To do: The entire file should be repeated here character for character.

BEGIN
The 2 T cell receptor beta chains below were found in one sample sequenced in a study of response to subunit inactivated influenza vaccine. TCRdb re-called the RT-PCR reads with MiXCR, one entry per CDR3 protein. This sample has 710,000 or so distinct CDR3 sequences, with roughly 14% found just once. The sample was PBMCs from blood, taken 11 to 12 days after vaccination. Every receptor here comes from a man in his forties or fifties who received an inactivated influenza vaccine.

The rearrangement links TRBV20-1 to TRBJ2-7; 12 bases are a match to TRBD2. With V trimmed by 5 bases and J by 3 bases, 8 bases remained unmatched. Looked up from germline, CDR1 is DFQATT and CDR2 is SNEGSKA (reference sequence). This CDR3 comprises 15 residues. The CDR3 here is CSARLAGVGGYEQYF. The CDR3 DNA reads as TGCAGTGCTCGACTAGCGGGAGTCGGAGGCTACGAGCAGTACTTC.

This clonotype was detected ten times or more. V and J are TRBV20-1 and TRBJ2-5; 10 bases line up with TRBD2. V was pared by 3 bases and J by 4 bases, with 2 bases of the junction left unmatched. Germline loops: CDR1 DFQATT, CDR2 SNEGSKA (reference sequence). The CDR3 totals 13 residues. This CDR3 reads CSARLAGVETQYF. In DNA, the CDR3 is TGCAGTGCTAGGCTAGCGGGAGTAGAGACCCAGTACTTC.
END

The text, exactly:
The 2 T cell receptor beta chains below were found in one sample sequenced in a study of response to subunit inactivated influenza vaccine. TCRdb re-called the RT-PCR reads with MiXCR, one entry per CDR3 protein. This sample has 710,000 or so distinct CDR3 sequences, with roughly 14% found just once. The sample was PBMCs from blood, taken 11 to 12 days after vaccination. Every receptor here comes from a man in his forties or fifties who received an inactivated influenza vaccine.

The rearrangement links TRBV20-1 to TRBJ2-7; 12 bases are a match to TRBD2. With V trimmed by 5 bases and J by 3 bases, 8 bases remained unmatched. Looked up from germline, CDR1 is DFQATT and CDR2 is SNEGSKA (reference sequence). This CDR3 comprises 15 residues. The CDR3 here is CSARLAGVGGYEQYF. The CDR3 DNA reads as TGCAGTGCTCGACTAGCGGGAGTCGGAGGCTACGAGCAGTACTTC.

This clonotype was detected ten times or more. V and J are TRBV20-1 and TRBJ2-5; 10 bases line up with TRBD2. V was pared by 3 bases and J by 4 bases, with 2 bases of the junction left unmatched. Germline loops: CDR1 DFQATT, CDR2 SNEGSKA (reference sequence). The CDR3 totals 13 residues. This CDR3 reads CSARLAGVETQYF. In DNA, the CDR3 is TGCAGTGCTAGGCTAGCGGGAGTAGAGACCCAGTACTTC.